Is alkaline water really better for you?

By Christy Brissette

Global sales of alkaline water are expected to reach $1 billion this year, according to food and beverage consultancy Zenith Global.

But there’s no solid evidence that these beverages boost energy, strengthen bones or fight cancer, or that alkaline water is any better than other types of bottled water — or even tap water.

What exactly is alkaline water?

The terms acid and alkaline refer to the pH level of a water-based solution. The pH scale runs from 0 to 14, with 0 being completely acidic, 14 being totally alkaline and 7 being neutral. Lemon juice has a pH of 2, while baking soda has a pH of 9. Water, including tap water, has a pH of 7, or neutral.

Alkaline water has a pH of up to 8 or 9. It can be naturally alkaline, for example, spring water can contain minerals that make it more alkaline, or it can be ionized to make it that way.

A healthy body does an excellent job of keeping its pH levels within a narrow range called acid-base balance.

Alkaline water’s alleged health benefits

Manufacturers claim alkaline water can boost energy or hydration, aid in digestion, or strengthen bones because it neutralizes acid in the body. But, the body does a fine job of neutralizing acid on its own, and these claims are based on flimsy science.

One small study funded by an ionized/alkaline water company found that blood and urine pH increased after participants drank its water for two weeks compared with a control group of people who drank non-mineralized bottled water. The values were still within normal ranges, however, and there isn’t any evidence to suggest that these minor shifts would promote better health.

Can it really help you lose weight quickly?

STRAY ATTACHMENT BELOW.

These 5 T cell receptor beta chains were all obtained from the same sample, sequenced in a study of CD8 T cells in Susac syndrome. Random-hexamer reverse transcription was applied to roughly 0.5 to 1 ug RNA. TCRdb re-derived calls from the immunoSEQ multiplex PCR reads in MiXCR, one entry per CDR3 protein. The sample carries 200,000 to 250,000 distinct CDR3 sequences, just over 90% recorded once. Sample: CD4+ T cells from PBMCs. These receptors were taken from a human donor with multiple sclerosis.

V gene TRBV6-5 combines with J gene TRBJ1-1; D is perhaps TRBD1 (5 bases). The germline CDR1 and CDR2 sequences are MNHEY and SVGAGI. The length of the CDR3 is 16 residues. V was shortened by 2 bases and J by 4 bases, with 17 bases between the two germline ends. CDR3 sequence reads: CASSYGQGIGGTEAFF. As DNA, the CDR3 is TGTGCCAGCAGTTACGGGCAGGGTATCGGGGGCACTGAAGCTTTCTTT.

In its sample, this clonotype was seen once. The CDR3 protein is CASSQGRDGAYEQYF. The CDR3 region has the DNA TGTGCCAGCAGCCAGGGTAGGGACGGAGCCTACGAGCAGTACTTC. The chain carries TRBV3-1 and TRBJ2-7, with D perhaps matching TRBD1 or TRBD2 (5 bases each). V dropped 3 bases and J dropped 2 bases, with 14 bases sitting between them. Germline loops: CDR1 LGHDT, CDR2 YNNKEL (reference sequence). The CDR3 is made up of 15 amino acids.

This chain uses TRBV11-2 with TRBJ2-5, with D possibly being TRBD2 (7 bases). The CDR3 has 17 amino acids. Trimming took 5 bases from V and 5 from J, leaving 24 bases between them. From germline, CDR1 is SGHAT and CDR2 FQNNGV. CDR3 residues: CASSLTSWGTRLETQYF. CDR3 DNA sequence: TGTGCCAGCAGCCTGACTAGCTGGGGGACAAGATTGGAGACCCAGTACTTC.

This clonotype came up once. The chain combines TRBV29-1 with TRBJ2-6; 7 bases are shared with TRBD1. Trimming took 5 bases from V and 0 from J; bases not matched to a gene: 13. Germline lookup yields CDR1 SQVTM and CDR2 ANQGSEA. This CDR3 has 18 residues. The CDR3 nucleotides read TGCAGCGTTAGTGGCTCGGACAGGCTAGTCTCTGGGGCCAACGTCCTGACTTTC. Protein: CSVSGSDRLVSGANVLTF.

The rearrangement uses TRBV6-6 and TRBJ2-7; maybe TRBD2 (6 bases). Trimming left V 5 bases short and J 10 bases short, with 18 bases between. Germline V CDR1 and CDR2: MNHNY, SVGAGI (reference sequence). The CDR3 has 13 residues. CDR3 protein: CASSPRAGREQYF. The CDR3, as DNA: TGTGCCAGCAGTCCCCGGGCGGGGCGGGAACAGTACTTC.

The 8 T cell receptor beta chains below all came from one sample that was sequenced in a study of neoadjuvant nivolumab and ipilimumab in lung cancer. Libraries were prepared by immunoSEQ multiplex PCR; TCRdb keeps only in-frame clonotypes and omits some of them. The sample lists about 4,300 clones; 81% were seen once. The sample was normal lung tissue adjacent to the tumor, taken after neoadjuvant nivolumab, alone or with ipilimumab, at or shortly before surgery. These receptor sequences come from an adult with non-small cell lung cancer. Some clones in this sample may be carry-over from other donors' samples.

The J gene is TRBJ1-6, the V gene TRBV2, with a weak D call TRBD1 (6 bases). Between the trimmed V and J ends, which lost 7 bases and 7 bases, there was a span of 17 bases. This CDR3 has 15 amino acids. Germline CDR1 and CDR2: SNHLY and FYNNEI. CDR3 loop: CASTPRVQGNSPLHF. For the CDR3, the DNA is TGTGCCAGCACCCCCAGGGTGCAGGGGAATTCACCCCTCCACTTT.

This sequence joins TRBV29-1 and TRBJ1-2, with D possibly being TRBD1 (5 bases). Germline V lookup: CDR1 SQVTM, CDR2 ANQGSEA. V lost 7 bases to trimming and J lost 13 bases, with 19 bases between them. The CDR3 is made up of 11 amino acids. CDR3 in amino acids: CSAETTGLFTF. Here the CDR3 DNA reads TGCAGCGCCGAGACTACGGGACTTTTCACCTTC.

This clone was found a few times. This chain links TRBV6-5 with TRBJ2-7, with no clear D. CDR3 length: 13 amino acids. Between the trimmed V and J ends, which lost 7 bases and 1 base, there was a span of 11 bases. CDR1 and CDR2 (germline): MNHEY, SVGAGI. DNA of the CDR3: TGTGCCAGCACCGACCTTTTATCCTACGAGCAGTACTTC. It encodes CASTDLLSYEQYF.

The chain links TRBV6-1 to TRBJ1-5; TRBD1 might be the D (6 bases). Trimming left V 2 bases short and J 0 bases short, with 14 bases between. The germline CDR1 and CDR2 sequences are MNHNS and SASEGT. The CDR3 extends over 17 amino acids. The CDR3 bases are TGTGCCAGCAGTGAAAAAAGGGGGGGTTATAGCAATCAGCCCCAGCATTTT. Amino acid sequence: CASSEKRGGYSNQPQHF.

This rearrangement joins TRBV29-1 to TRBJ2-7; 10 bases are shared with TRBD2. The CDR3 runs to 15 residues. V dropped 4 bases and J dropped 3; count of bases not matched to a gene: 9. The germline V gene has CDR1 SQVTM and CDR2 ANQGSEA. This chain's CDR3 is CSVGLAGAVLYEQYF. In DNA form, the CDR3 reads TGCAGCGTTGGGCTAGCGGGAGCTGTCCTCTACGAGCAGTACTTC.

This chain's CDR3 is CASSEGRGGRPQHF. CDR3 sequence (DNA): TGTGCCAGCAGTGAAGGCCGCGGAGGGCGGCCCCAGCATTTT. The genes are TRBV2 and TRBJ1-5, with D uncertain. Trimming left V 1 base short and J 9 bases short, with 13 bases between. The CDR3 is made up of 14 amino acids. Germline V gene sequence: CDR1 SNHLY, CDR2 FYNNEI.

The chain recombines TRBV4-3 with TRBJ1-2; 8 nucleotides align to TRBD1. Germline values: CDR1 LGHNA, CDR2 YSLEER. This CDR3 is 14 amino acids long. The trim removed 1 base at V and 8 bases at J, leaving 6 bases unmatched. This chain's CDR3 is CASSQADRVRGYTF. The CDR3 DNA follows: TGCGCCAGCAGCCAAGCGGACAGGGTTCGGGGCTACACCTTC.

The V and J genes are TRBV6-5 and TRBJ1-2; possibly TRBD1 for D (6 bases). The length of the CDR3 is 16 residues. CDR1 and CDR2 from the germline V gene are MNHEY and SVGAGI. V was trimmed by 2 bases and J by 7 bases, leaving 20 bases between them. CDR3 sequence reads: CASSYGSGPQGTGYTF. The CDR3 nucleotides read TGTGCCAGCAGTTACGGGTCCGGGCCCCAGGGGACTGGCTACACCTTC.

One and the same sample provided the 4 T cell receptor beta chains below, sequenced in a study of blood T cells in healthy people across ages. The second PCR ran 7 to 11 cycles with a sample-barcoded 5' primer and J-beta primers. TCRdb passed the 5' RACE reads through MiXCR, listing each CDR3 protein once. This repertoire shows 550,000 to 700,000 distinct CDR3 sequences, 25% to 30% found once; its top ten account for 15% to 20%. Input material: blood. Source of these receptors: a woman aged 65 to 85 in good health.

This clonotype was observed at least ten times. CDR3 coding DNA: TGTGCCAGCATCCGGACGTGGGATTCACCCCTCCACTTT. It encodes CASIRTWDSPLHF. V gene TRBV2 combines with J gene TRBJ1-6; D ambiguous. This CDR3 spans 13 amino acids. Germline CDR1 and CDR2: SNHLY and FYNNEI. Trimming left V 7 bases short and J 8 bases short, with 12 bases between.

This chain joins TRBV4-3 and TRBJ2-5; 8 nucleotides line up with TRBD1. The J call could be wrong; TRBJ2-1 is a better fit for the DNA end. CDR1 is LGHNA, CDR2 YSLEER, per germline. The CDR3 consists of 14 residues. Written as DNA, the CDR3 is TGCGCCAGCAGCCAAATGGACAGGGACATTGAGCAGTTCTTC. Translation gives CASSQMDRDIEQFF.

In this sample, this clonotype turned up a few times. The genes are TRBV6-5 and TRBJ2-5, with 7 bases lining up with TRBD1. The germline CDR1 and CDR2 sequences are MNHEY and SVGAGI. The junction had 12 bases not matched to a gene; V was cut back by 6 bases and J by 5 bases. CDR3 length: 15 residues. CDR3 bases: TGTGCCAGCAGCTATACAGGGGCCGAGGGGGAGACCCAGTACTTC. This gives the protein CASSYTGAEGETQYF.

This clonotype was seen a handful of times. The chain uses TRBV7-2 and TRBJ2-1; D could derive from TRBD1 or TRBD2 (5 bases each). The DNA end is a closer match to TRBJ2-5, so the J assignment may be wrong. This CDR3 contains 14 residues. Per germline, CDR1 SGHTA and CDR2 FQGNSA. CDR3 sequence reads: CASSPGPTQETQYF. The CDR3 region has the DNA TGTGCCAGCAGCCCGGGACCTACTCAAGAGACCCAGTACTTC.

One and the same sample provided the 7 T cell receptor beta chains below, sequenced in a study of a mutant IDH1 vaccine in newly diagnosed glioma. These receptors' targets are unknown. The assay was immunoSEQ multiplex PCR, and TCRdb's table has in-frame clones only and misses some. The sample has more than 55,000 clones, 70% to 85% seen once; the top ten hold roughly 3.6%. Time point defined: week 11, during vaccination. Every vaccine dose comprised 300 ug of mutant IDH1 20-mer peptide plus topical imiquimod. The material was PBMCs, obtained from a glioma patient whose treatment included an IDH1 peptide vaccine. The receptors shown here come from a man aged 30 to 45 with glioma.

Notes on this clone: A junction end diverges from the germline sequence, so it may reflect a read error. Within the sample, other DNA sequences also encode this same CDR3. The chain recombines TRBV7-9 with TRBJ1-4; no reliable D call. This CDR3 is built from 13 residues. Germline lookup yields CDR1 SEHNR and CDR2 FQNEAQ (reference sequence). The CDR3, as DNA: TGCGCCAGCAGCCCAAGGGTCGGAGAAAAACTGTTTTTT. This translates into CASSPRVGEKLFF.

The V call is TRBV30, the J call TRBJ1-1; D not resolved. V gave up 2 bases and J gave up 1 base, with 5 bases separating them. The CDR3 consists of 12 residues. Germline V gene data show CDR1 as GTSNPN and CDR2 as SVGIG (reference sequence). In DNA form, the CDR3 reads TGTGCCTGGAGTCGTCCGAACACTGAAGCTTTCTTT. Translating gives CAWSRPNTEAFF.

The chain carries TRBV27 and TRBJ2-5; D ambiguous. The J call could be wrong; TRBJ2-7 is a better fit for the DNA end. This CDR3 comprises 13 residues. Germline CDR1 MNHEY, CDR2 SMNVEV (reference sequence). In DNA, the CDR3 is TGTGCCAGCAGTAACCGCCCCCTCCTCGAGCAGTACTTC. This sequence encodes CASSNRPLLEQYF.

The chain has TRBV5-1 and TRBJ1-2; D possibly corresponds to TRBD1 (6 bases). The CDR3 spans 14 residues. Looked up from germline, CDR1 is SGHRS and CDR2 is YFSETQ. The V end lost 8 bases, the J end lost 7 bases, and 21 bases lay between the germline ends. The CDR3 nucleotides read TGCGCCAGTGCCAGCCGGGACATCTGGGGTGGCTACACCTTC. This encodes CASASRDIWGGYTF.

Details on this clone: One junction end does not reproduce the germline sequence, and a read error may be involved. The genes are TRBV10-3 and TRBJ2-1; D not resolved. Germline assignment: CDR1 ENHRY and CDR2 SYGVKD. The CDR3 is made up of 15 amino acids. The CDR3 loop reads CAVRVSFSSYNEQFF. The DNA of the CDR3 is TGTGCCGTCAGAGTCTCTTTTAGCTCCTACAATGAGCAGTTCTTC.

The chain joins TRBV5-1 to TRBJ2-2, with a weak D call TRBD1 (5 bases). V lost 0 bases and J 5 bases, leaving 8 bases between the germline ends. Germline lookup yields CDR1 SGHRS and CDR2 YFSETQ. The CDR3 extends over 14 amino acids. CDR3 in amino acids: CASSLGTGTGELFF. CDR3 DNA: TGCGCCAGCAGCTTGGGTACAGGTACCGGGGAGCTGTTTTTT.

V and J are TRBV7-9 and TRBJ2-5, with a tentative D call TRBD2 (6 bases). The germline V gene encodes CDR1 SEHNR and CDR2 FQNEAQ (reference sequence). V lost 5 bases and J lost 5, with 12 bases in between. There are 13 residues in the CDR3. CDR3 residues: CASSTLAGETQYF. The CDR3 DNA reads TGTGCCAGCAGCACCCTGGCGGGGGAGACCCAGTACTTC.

The researchers also claimed that the alkaline water was more hydrating because the average urine output of the experimental group was lower. But because the fluid intake was self-reported in this study, we don’t know whether the two groups took in the same amounts. As such, we can’t conclude that urinating less was a sign of being more hydrated.

Another study of 100 healthy people funded by an ionized/alkaline water company found that drinking the company’s water after exercising in a hot environment led to a smaller percentage change in a measure of blood viscosity from baseline compared with bottled water.

There haven’t been any research studies demonstrating a protective effect of alkaline water against cancer in humans. And research on alkaline water and longevity has only been conducted on mice, so the findings can’t be generalized to humans.

Claims that alkaline water may help with acid reflux are based on lab research. One study found that alkaline water with a pH of 8.8 deactivates pepsin, a digestive enzyme found in the stomach. What happens in a Petri dish isn’t indicative of what happens in your body, so it’s a stretch to say alkaline water will help with reflux.

The U.S. Food and Drug Administration has denied the use of claims for health benefits of alkaline water relating to bone health due to insufficient evidence.

Potential drawbacks of ionized and enhanced waters

Ionized or enhanced water isn’t necessarily purified. Make sure the water you drink often is properly filtered and/or from a clean source without contaminants.

Though enhanced water may have some minerals or other nutrients added to it, ionized or processed alkaline water that has been distilled or filtered via reverse osmosis may not contain any minerals, making it less nutritious; the World Health Organization advises against regularly consuming water that has low mineral content because it could negatively affect your digestive system and cause mineral loss. Naturally, alkaline water or spring water are better choices because they typically contain minerals.

(Courtesy: The Washington Post)

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